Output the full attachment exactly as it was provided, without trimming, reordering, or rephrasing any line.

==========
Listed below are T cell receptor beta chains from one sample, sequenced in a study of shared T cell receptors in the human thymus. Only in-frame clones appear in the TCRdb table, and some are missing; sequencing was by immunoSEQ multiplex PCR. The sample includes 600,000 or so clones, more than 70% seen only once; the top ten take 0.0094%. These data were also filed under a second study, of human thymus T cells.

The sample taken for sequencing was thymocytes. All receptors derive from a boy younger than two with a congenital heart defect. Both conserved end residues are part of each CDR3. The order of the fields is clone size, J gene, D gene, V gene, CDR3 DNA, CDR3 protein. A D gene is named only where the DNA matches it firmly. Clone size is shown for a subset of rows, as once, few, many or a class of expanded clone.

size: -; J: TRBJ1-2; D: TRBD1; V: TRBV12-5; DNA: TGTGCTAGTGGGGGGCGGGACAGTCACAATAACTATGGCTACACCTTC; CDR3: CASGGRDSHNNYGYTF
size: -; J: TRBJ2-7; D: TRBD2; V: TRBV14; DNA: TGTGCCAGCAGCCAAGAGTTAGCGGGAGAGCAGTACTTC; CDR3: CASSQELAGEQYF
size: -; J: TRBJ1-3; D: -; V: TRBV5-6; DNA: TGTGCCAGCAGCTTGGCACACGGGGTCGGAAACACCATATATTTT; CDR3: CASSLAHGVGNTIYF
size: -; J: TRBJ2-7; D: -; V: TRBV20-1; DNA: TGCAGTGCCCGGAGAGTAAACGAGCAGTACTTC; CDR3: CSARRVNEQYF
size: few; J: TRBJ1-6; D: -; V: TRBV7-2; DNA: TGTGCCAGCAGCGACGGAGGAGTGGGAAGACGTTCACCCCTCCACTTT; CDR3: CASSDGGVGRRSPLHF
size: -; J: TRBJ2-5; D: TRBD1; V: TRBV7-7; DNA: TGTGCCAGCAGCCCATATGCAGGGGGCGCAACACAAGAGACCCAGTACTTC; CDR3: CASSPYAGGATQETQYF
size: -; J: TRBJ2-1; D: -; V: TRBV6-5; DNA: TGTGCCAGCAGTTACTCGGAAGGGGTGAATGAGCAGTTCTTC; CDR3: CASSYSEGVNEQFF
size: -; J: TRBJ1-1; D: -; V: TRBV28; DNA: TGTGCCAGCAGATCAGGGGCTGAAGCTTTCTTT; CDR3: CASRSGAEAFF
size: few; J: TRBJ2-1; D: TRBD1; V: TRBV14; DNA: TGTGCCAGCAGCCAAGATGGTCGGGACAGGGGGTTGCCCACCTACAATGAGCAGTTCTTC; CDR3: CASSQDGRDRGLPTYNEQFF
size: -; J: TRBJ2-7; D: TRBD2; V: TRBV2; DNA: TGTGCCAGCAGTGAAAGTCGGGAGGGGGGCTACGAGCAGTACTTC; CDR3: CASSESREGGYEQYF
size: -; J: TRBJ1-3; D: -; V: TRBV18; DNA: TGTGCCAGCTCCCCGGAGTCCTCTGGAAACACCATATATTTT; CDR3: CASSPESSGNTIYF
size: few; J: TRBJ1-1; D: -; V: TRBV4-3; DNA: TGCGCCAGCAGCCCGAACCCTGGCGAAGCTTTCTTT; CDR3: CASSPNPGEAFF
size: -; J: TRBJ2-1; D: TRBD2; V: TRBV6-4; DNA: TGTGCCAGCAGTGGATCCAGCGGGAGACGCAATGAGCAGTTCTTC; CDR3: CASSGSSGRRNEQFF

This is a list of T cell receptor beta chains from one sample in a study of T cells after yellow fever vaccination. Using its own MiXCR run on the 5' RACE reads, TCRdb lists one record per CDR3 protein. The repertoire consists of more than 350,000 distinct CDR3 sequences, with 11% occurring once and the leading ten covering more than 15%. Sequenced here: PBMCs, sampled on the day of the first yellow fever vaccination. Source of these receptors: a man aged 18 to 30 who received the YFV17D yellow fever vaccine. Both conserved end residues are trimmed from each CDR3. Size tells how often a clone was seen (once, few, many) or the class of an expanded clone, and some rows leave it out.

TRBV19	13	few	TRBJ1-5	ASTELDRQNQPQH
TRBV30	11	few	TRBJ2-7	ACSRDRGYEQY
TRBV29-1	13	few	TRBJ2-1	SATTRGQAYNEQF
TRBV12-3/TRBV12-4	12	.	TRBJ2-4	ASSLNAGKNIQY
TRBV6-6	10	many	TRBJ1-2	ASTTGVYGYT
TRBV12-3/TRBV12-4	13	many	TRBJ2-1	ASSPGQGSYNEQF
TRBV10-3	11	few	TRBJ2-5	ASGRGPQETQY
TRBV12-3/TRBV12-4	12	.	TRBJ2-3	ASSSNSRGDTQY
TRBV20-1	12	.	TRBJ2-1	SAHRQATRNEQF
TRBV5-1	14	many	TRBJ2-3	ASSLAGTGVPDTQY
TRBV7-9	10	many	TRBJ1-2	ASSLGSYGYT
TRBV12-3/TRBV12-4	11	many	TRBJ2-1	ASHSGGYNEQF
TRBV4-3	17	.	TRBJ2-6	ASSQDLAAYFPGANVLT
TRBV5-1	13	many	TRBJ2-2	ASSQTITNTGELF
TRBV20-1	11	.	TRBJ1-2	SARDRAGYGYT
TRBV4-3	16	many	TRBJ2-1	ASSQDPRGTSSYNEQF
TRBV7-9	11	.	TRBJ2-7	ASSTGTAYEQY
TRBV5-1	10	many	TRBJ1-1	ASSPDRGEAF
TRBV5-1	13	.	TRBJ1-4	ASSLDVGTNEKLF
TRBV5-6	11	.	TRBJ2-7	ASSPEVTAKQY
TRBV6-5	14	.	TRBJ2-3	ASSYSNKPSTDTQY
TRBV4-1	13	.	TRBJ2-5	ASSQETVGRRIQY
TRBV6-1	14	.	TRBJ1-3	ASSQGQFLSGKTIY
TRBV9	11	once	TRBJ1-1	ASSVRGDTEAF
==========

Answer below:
Listed below are T cell receptor beta chains from one sample, sequenced in a study of shared T cell receptors in the human thymus. Only in-frame clones appear in the TCRdb table, and some are missing; sequencing was by immunoSEQ multiplex PCR. The sample includes 600,000 or so clones, more than 70% seen only once; the top ten take 0.0094%. These data were also filed under a second study, of human thymus T cells.

The sample taken for sequencing was thymocytes. All receptors derive from a boy younger than two with a congenital heart defect. Both conserved end residues are part of each CDR3. The order of the fields is clone size, J gene, D gene, V gene, CDR3 DNA, CDR3 protein. A D gene is named only where the DNA matches it firmly. Clone size is shown for a subset of rows, as once, few, many or a class of expanded clone.

size: -; J: TRBJ1-2; D: TRBD1; V: TRBV12-5; DNA: TGTGCTAGTGGGGGGCGGGACAGTCACAATAACTATGGCTACACCTTC; CDR3: CASGGRDSHNNYGYTF
size: -; J: TRBJ2-7; D: TRBD2; V: TRBV14; DNA: TGTGCCAGCAGCCAAGAGTTAGCGGGAGAGCAGTACTTC; CDR3: CASSQELAGEQYF
size: -; J: TRBJ1-3; D: -; V: TRBV5-6; DNA: TGTGCCAGCAGCTTGGCACACGGGGTCGGAAACACCATATATTTT; CDR3: CASSLAHGVGNTIYF
size: -; J: TRBJ2-7; D: -; V: TRBV20-1; DNA: TGCAGTGCCCGGAGAGTAAACGAGCAGTACTTC; CDR3: CSARRVNEQYF
size: few; J: TRBJ1-6; D: -; V: TRBV7-2; DNA: TGTGCCAGCAGCGACGGAGGAGTGGGAAGACGTTCACCCCTCCACTTT; CDR3: CASSDGGVGRRSPLHF
size: -; J: TRBJ2-5; D: TRBD1; V: TRBV7-7; DNA: TGTGCCAGCAGCCCATATGCAGGGGGCGCAACACAAGAGACCCAGTACTTC; CDR3: CASSPYAGGATQETQYF
size: -; J: TRBJ2-1; D: -; V: TRBV6-5; DNA: TGTGCCAGCAGTTACTCGGAAGGGGTGAATGAGCAGTTCTTC; CDR3: CASSYSEGVNEQFF
size: -; J: TRBJ1-1; D: -; V: TRBV28; DNA: TGTGCCAGCAGATCAGGGGCTGAAGCTTTCTTT; CDR3: CASRSGAEAFF
size: few; J: TRBJ2-1; D: TRBD1; V: TRBV14; DNA: TGTGCCAGCAGCCAAGATGGTCGGGACAGGGGGTTGCCCACCTACAATGAGCAGTTCTTC; CDR3: CASSQDGRDRGLPTYNEQFF
size: -; J: TRBJ2-7; D: TRBD2; V: TRBV2; DNA: TGTGCCAGCAGTGAAAGTCGGGAGGGGGGCTACGAGCAGTACTTC; CDR3: CASSESREGGYEQYF
size: -; J: TRBJ1-3; D: -; V: TRBV18; DNA: TGTGCCAGCTCCCCGGAGTCCTCTGGAAACACCATATATTTT; CDR3: CASSPESSGNTIYF
size: few; J: TRBJ1-1; D: -; V: TRBV4-3; DNA: TGCGCCAGCAGCCCGAACCCTGGCGAAGCTTTCTTT; CDR3: CASSPNPGEAFF
size: -; J: TRBJ2-1; D: TRBD2; V: TRBV6-4; DNA: TGTGCCAGCAGTGGATCCAGCGGGAGACGCAATGAGCAGTTCTTC; CDR3: CASSGSSGRRNEQFF

This is a list of T cell receptor beta chains from one sample in a study of T cells after yellow fever vaccination. Using its own MiXCR run on the 5' RACE reads, TCRdb lists one record per CDR3 protein. The repertoire consists of more than 350,000 distinct CDR3 sequences, with 11% occurring once and the leading ten covering more than 15%. Sequenced here: PBMCs, sampled on the day of the first yellow fever vaccination. Source of these receptors: a man aged 18 to 30 who received the YFV17D yellow fever vaccine. Both conserved end residues are trimmed from each CDR3. Size tells how often a clone was seen (once, few, many) or the class of an expanded clone, and some rows leave it out.

TRBV19	13	few	TRBJ1-5	ASTELDRQNQPQH
TRBV30	11	few	TRBJ2-7	ACSRDRGYEQY
TRBV29-1	13	few	TRBJ2-1	SATTRGQAYNEQF
TRBV12-3/TRBV12-4	12	.	TRBJ2-4	ASSLNAGKNIQY
TRBV6-6	10	many	TRBJ1-2	ASTTGVYGYT
TRBV12-3/TRBV12-4	13	many	TRBJ2-1	ASSPGQGSYNEQF
TRBV10-3	11	few	TRBJ2-5	ASGRGPQETQY
TRBV12-3/TRBV12-4	12	.	TRBJ2-3	ASSSNSRGDTQY
TRBV20-1	12	.	TRBJ2-1	SAHRQATRNEQF
TRBV5-1	14	many	TRBJ2-3	ASSLAGTGVPDTQY
TRBV7-9	10	many	TRBJ1-2	ASSLGSYGYT
TRBV12-3/TRBV12-4	11	many	TRBJ2-1	ASHSGGYNEQF
TRBV4-3	17	.	TRBJ2-6	ASSQDLAAYFPGANVLT
TRBV5-1	13	many	TRBJ2-2	ASSQTITNTGELF
TRBV20-1	11	.	TRBJ1-2	SARDRAGYGYT
TRBV4-3	16	many	TRBJ2-1	ASSQDPRGTSSYNEQF
TRBV7-9	11	.	TRBJ2-7	ASSTGTAYEQY
TRBV5-1	10	many	TRBJ1-1	ASSPDRGEAF
TRBV5-1	13	.	TRBJ1-4	ASSLDVGTNEKLF
TRBV5-6	11	.	TRBJ2-7	ASSPEVTAKQY
TRBV6-5	14	.	TRBJ2-3	ASSYSNKPSTDTQY
TRBV4-1	13	.	TRBJ2-5	ASSQETVGRRIQY
TRBV6-1	14	.	TRBJ1-3	ASSQGQFLSGKTIY
TRBV9	11	once	TRBJ1-1	ASSVRGDTEAF